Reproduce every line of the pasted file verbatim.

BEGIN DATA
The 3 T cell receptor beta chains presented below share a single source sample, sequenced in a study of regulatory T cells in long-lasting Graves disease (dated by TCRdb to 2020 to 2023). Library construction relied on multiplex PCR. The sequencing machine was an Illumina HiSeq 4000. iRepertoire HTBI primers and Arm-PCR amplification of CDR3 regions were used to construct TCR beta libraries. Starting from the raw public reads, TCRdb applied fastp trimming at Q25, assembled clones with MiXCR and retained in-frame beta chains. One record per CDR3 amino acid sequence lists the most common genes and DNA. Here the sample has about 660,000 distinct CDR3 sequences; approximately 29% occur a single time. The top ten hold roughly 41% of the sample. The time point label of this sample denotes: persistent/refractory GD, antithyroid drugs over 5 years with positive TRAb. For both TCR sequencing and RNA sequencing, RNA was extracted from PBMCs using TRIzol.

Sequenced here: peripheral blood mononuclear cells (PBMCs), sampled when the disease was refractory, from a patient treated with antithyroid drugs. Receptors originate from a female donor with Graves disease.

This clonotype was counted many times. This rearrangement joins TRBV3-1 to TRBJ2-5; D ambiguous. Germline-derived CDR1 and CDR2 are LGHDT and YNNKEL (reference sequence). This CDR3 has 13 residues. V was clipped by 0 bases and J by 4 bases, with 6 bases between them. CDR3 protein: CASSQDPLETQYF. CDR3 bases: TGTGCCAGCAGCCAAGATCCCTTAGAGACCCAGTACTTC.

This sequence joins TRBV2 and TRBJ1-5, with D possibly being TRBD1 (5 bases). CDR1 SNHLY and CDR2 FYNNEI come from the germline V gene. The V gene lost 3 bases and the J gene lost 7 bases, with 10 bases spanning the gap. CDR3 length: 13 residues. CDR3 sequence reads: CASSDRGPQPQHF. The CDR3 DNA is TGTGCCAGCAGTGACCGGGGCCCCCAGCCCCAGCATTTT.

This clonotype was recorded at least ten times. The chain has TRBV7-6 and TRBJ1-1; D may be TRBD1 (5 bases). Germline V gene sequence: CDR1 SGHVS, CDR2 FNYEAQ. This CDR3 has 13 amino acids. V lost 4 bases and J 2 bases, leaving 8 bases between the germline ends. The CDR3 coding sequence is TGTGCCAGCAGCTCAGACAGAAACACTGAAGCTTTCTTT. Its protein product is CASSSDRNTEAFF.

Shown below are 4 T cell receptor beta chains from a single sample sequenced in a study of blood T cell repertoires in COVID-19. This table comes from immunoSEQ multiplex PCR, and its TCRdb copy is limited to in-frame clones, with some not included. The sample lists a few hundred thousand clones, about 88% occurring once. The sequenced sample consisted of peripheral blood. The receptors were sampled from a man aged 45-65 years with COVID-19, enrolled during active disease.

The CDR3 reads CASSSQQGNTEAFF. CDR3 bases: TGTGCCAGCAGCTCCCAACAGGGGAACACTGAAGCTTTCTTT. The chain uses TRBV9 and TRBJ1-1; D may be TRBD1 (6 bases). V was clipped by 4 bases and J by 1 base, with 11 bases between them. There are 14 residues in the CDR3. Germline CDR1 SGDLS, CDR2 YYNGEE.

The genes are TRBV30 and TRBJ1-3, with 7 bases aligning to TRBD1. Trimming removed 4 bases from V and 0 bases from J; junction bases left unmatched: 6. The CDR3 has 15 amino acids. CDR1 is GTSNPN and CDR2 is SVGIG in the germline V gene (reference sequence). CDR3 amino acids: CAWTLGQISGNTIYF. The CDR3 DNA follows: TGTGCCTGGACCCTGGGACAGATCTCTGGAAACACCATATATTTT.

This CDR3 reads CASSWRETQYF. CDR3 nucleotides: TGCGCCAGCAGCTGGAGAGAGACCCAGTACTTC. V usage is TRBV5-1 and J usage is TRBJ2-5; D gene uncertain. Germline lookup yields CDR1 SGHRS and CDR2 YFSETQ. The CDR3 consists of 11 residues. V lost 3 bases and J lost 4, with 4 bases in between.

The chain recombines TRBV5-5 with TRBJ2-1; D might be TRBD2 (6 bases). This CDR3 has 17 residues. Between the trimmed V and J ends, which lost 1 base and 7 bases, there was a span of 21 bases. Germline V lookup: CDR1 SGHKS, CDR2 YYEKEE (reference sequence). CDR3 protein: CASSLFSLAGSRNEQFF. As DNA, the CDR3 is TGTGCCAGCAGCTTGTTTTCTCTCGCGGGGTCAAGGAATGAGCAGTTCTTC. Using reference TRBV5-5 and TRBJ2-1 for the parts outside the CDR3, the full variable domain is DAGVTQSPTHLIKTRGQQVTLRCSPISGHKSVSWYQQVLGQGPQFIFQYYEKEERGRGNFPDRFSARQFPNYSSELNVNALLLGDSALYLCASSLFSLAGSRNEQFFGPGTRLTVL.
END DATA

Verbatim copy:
The 3 T cell receptor beta chains presented below share a single source sample, sequenced in a study of regulatory T cells in long-lasting Graves disease (dated by TCRdb to 2020 to 2023). Library construction relied on multiplex PCR. The sequencing machine was an Illumina HiSeq 4000. iRepertoire HTBI primers and Arm-PCR amplification of CDR3 regions were used to construct TCR beta libraries. Starting from the raw public reads, TCRdb applied fastp trimming at Q25, assembled clones with MiXCR and retained in-frame beta chains. One record per CDR3 amino acid sequence lists the most common genes and DNA. Here the sample has about 660,000 distinct CDR3 sequences; approximately 29% occur a single time. The top ten hold roughly 41% of the sample. The time point label of this sample denotes: persistent/refractory GD, antithyroid drugs over 5 years with positive TRAb. For both TCR sequencing and RNA sequencing, RNA was extracted from PBMCs using TRIzol.

Sequenced here: peripheral blood mononuclear cells (PBMCs), sampled when the disease was refractory, from a patient treated with antithyroid drugs. Receptors originate from a female donor with Graves disease.

This clonotype was counted many times. This rearrangement joins TRBV3-1 to TRBJ2-5; D ambiguous. Germline-derived CDR1 and CDR2 are LGHDT and YNNKEL (reference sequence). This CDR3 has 13 residues. V was clipped by 0 bases and J by 4 bases, with 6 bases between them. CDR3 protein: CASSQDPLETQYF. CDR3 bases: TGTGCCAGCAGCCAAGATCCCTTAGAGACCCAGTACTTC.

This sequence joins TRBV2 and TRBJ1-5, with D possibly being TRBD1 (5 bases). CDR1 SNHLY and CDR2 FYNNEI come from the germline V gene. The V gene lost 3 bases and the J gene lost 7 bases, with 10 bases spanning the gap. CDR3 length: 13 residues. CDR3 sequence reads: CASSDRGPQPQHF. The CDR3 DNA is TGTGCCAGCAGTGACCGGGGCCCCCAGCCCCAGCATTTT.

This clonotype was recorded at least ten times. The chain has TRBV7-6 and TRBJ1-1; D may be TRBD1 (5 bases). Germline V gene sequence: CDR1 SGHVS, CDR2 FNYEAQ. This CDR3 has 13 amino acids. V lost 4 bases and J 2 bases, leaving 8 bases between the germline ends. The CDR3 coding sequence is TGTGCCAGCAGCTCAGACAGAAACACTGAAGCTTTCTTT. Its protein product is CASSSDRNTEAFF.

Shown below are 4 T cell receptor beta chains from a single sample sequenced in a study of blood T cell repertoires in COVID-19. This table comes from immunoSEQ multiplex PCR, and its TCRdb copy is limited to in-frame clones, with some not included. The sample lists a few hundred thousand clones, about 88% occurring once. The sequenced sample consisted of peripheral blood. The receptors were sampled from a man aged 45-65 years with COVID-19, enrolled during active disease.

The CDR3 reads CASSSQQGNTEAFF. CDR3 bases: TGTGCCAGCAGCTCCCAACAGGGGAACACTGAAGCTTTCTTT. The chain uses TRBV9 and TRBJ1-1; D may be TRBD1 (6 bases). V was clipped by 4 bases and J by 1 base, with 11 bases between them. There are 14 residues in the CDR3. Germline CDR1 SGDLS, CDR2 YYNGEE.

The genes are TRBV30 and TRBJ1-3, with 7 bases aligning to TRBD1. Trimming removed 4 bases from V and 0 bases from J; junction bases left unmatched: 6. The CDR3 has 15 amino acids. CDR1 is GTSNPN and CDR2 is SVGIG in the germline V gene (reference sequence). CDR3 amino acids: CAWTLGQISGNTIYF. The CDR3 DNA follows: TGTGCCTGGACCCTGGGACAGATCTCTGGAAACACCATATATTTT.

This CDR3 reads CASSWRETQYF. CDR3 nucleotides: TGCGCCAGCAGCTGGAGAGAGACCCAGTACTTC. V usage is TRBV5-1 and J usage is TRBJ2-5; D gene uncertain. Germline lookup yields CDR1 SGHRS and CDR2 YFSETQ. The CDR3 consists of 11 residues. V lost 3 bases and J lost 4, with 4 bases in between.

The chain recombines TRBV5-5 with TRBJ2-1; D might be TRBD2 (6 bases). This CDR3 has 17 residues. Between the trimmed V and J ends, which lost 1 base and 7 bases, there was a span of 21 bases. Germline V lookup: CDR1 SGHKS, CDR2 YYEKEE (reference sequence). CDR3 protein: CASSLFSLAGSRNEQFF. As DNA, the CDR3 is TGTGCCAGCAGCTTGTTTTCTCTCGCGGGGTCAAGGAATGAGCAGTTCTTC. Using reference TRBV5-5 and TRBJ2-1 for the parts outside the CDR3, the full variable domain is DAGVTQSPTHLIKTRGQQVTLRCSPISGHKSVSWYQQVLGQGPQFIFQYYEKEERGRGNFPDRFSARQFPNYSSELNVNALLLGDSALYLCASSLFSLAGSRNEQFFGPGTRLTVL.